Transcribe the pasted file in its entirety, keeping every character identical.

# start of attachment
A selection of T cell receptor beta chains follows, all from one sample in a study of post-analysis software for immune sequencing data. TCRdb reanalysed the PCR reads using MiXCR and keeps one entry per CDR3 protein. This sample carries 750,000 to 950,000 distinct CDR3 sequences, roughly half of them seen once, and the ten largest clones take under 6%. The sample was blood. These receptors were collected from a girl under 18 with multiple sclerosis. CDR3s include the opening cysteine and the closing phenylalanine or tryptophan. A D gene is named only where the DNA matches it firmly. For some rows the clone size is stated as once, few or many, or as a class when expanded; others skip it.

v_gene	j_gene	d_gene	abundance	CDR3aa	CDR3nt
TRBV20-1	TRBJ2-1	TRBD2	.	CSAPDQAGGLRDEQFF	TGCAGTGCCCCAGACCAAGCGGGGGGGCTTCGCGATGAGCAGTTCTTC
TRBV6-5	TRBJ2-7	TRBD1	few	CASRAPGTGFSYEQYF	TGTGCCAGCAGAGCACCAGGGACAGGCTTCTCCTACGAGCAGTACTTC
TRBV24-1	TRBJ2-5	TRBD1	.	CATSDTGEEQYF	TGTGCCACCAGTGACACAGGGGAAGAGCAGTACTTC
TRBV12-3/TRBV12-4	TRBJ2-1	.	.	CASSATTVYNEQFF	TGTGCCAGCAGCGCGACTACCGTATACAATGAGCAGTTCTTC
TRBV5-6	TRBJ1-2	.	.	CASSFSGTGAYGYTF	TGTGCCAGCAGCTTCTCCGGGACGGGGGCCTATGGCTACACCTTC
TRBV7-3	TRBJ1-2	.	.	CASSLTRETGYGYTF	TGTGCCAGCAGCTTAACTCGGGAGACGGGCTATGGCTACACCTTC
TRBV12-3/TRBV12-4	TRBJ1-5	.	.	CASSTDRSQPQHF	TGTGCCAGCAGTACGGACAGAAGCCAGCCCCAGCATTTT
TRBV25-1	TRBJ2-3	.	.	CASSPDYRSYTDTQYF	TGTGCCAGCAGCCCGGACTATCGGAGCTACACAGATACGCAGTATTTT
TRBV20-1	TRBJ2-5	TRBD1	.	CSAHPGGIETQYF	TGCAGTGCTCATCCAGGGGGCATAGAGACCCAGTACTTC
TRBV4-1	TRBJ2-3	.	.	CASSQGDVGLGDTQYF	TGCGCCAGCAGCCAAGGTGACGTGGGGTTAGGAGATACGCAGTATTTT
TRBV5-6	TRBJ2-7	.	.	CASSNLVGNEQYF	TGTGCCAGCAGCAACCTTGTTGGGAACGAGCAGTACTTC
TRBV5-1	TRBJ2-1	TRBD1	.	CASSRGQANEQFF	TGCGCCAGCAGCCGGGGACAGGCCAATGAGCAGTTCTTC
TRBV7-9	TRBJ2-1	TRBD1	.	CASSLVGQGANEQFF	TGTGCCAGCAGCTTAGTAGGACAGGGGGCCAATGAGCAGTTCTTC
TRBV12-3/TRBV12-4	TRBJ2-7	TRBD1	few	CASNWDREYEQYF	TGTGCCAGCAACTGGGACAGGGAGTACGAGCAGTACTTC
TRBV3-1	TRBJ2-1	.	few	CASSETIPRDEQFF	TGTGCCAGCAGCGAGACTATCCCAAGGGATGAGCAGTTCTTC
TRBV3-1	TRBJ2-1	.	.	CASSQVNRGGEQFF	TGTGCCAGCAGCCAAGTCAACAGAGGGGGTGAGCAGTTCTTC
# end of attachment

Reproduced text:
A selection of T cell receptor beta chains follows, all from one sample in a study of post-analysis software for immune sequencing data. TCRdb reanalysed the PCR reads using MiXCR and keeps one entry per CDR3 protein. This sample carries 750,000 to 950,000 distinct CDR3 sequences, roughly half of them seen once, and the ten largest clones take under 6%. The sample was blood. These receptors were collected from a girl under 18 with multiple sclerosis. CDR3s include the opening cysteine and the closing phenylalanine or tryptophan. A D gene is named only where the DNA matches it firmly. For some rows the clone size is stated as once, few or many, or as a class when expanded; others skip it.

v_gene	j_gene	d_gene	abundance	CDR3aa	CDR3nt
TRBV20-1	TRBJ2-1	TRBD2	.	CSAPDQAGGLRDEQFF	TGCAGTGCCCCAGACCAAGCGGGGGGGCTTCGCGATGAGCAGTTCTTC
TRBV6-5	TRBJ2-7	TRBD1	few	CASRAPGTGFSYEQYF	TGTGCCAGCAGAGCACCAGGGACAGGCTTCTCCTACGAGCAGTACTTC
TRBV24-1	TRBJ2-5	TRBD1	.	CATSDTGEEQYF	TGTGCCACCAGTGACACAGGGGAAGAGCAGTACTTC
TRBV12-3/TRBV12-4	TRBJ2-1	.	.	CASSATTVYNEQFF	TGTGCCAGCAGCGCGACTACCGTATACAATGAGCAGTTCTTC
TRBV5-6	TRBJ1-2	.	.	CASSFSGTGAYGYTF	TGTGCCAGCAGCTTCTCCGGGACGGGGGCCTATGGCTACACCTTC
TRBV7-3	TRBJ1-2	.	.	CASSLTRETGYGYTF	TGTGCCAGCAGCTTAACTCGGGAGACGGGCTATGGCTACACCTTC
TRBV12-3/TRBV12-4	TRBJ1-5	.	.	CASSTDRSQPQHF	TGTGCCAGCAGTACGGACAGAAGCCAGCCCCAGCATTTT
TRBV25-1	TRBJ2-3	.	.	CASSPDYRSYTDTQYF	TGTGCCAGCAGCCCGGACTATCGGAGCTACACAGATACGCAGTATTTT
TRBV20-1	TRBJ2-5	TRBD1	.	CSAHPGGIETQYF	TGCAGTGCTCATCCAGGGGGCATAGAGACCCAGTACTTC
TRBV4-1	TRBJ2-3	.	.	CASSQGDVGLGDTQYF	TGCGCCAGCAGCCAAGGTGACGTGGGGTTAGGAGATACGCAGTATTTT
TRBV5-6	TRBJ2-7	.	.	CASSNLVGNEQYF	TGTGCCAGCAGCAACCTTGTTGGGAACGAGCAGTACTTC
TRBV5-1	TRBJ2-1	TRBD1	.	CASSRGQANEQFF	TGCGCCAGCAGCCGGGGACAGGCCAATGAGCAGTTCTTC
TRBV7-9	TRBJ2-1	TRBD1	.	CASSLVGQGANEQFF	TGTGCCAGCAGCTTAGTAGGACAGGGGGCCAATGAGCAGTTCTTC
TRBV12-3/TRBV12-4	TRBJ2-7	TRBD1	few	CASNWDREYEQYF	TGTGCCAGCAACTGGGACAGGGAGTACGAGCAGTACTTC
TRBV3-1	TRBJ2-1	.	few	CASSETIPRDEQFF	TGTGCCAGCAGCGAGACTATCCCAAGGGATGAGCAGTTCTTC
TRBV3-1	TRBJ2-1	.	.	CASSQVNRGGEQFF	TGTGCCAGCAGCCAAGTCAACAGAGGGGGTGAGCAGTTCTTC